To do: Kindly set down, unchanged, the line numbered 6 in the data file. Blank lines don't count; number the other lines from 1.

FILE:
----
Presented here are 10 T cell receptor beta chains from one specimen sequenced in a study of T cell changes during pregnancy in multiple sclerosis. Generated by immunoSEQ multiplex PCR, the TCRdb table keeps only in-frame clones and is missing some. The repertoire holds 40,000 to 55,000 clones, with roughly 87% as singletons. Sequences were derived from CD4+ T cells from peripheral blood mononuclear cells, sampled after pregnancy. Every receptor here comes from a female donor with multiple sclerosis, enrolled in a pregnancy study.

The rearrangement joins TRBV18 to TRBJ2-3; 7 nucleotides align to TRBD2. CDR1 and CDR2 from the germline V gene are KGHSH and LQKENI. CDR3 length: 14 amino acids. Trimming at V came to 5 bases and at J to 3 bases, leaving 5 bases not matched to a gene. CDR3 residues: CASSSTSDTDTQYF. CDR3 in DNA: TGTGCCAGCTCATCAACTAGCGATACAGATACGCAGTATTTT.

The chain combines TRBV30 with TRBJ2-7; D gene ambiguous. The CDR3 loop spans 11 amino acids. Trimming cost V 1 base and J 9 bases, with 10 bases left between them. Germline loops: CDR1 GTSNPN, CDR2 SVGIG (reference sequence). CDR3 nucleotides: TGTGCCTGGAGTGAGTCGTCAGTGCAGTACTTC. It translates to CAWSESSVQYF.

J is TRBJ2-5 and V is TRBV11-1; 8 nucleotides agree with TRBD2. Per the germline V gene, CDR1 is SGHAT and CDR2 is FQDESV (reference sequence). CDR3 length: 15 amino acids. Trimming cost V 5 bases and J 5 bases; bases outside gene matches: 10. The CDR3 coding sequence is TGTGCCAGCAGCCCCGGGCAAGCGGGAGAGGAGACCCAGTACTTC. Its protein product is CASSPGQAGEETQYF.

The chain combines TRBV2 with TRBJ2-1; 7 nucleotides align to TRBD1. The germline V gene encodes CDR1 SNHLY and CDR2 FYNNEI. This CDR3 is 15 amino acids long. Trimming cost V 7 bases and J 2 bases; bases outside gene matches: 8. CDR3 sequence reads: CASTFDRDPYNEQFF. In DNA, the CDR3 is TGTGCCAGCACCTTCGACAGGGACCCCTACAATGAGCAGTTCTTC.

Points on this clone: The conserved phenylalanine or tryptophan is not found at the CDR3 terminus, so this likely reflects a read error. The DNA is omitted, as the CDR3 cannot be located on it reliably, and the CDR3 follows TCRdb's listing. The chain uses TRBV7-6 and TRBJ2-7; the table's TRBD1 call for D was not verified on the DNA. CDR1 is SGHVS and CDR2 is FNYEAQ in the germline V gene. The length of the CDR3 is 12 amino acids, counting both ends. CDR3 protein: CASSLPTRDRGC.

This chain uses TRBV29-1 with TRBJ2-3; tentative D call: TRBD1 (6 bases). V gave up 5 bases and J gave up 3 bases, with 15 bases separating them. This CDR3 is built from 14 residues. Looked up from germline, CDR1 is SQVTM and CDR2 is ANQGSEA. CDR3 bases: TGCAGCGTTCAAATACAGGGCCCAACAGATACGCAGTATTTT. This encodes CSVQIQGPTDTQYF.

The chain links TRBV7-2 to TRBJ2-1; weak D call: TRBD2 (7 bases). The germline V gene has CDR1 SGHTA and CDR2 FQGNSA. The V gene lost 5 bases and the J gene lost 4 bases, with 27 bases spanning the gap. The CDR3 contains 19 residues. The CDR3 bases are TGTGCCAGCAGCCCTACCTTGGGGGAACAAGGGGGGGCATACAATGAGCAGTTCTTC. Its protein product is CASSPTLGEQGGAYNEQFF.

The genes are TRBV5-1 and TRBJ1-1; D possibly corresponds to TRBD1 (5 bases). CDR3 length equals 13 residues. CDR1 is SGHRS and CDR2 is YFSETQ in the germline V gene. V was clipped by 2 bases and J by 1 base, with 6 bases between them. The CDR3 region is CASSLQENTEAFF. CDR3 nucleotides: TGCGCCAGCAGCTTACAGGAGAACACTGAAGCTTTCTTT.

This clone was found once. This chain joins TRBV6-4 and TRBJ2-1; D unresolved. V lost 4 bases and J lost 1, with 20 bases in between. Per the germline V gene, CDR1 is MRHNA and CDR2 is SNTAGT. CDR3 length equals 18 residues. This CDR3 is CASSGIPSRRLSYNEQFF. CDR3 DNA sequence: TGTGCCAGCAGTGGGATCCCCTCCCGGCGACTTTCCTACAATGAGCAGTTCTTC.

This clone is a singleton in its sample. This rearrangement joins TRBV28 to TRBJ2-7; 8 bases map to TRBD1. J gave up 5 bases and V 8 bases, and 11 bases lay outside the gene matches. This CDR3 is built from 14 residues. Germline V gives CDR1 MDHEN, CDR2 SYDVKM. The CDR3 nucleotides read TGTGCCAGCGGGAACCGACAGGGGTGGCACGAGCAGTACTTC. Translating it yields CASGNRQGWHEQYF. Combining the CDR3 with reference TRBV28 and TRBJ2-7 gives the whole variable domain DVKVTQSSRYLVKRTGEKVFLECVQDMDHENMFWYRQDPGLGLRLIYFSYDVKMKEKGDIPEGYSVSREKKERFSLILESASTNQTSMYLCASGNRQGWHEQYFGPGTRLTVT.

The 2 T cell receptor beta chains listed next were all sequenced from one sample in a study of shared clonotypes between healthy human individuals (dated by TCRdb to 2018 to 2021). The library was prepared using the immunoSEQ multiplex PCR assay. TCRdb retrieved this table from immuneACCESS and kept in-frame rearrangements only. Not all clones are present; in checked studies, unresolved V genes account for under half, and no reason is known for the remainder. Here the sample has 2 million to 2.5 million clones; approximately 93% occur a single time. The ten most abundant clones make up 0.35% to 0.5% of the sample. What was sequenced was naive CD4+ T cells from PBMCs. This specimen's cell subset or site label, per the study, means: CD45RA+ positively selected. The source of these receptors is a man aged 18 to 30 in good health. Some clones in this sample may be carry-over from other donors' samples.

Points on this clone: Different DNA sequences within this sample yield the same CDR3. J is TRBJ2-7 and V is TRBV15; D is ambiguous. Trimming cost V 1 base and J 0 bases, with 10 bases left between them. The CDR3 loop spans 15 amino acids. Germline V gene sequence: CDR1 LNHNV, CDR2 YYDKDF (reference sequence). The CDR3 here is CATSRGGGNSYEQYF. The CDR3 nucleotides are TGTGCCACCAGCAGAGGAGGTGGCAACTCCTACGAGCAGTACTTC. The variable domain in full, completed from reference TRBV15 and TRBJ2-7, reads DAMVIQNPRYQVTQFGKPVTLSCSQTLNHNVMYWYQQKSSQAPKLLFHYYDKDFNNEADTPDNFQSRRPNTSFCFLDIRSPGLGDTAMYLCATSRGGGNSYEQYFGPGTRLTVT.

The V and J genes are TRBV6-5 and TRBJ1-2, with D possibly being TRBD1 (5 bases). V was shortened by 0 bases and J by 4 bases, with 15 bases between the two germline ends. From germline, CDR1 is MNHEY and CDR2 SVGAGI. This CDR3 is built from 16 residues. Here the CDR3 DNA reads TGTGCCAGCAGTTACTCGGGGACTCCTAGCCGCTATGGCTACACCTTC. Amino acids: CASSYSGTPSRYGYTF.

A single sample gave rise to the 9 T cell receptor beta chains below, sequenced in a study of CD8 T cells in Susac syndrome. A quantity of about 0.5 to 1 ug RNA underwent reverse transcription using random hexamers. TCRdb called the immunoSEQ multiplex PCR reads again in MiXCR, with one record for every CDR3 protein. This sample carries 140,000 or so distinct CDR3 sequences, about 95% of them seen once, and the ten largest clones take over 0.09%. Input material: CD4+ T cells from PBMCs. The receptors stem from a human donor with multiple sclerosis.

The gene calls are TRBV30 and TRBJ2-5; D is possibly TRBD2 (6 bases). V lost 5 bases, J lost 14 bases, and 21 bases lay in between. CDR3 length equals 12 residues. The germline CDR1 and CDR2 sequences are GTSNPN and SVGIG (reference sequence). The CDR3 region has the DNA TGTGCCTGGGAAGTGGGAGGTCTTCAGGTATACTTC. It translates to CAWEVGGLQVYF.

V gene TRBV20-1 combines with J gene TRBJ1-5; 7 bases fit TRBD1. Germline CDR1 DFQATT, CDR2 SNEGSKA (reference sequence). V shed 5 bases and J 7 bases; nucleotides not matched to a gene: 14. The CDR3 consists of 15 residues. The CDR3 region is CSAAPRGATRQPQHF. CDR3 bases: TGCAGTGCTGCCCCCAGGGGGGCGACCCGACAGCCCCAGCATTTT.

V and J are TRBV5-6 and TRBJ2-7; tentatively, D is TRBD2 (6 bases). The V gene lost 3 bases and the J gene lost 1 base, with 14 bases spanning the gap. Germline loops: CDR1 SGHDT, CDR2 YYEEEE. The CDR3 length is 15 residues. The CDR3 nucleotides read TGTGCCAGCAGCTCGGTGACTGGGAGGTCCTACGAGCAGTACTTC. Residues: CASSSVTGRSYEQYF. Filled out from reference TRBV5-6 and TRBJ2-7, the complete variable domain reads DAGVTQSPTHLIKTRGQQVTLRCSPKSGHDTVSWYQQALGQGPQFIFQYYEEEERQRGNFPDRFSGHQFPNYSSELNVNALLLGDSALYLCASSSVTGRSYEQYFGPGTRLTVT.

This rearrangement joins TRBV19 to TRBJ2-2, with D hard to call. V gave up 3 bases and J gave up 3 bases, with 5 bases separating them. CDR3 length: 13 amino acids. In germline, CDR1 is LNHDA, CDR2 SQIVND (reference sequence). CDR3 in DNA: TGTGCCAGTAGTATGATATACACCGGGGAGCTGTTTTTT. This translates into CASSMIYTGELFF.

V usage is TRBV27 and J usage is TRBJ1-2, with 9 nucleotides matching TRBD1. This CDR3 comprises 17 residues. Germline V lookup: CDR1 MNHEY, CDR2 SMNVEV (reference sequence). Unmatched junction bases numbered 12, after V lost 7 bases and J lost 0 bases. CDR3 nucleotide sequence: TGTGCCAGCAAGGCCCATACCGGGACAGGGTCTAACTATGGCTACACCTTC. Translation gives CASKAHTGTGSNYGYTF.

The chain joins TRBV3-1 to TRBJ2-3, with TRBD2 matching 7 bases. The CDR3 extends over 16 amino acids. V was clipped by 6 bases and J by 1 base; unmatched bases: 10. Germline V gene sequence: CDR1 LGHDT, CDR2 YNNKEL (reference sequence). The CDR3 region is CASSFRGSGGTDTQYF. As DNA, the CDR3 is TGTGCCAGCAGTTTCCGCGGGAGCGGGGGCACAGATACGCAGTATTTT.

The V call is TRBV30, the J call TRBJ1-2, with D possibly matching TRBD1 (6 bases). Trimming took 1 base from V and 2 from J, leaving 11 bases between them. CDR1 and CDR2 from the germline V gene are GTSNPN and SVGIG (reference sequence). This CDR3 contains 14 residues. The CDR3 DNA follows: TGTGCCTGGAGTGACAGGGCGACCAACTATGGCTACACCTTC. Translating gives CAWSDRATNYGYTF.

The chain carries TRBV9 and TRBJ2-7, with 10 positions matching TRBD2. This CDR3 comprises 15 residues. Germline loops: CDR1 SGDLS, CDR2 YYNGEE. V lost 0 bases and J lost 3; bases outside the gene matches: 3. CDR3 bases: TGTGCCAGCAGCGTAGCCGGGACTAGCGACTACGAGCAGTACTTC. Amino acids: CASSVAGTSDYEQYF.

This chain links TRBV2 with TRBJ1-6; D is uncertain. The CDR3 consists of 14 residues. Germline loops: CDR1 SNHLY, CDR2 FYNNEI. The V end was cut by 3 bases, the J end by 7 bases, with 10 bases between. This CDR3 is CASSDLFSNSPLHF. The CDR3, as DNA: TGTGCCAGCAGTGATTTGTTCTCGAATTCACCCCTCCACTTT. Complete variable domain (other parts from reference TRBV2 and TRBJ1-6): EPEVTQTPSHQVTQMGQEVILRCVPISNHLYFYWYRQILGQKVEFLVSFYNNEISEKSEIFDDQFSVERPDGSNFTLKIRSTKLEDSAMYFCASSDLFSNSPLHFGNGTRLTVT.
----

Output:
Points on this clone: The conserved phenylalanine or tryptophan is not found at the CDR3 terminus, so this likely reflects a read error. The DNA is omitted, as the CDR3 cannot be located on it reliably, and the CDR3 follows TCRdb's listing. The chain uses TRBV7-6 and TRBJ2-7; the table's TRBD1 call for D was not verified on the DNA. CDR1 is SGHVS and CDR2 is FNYEAQ in the germline V gene. The length of the CDR3 is 12 amino acids, counting both ends. CDR3 protein: CASSLPTRDRGC.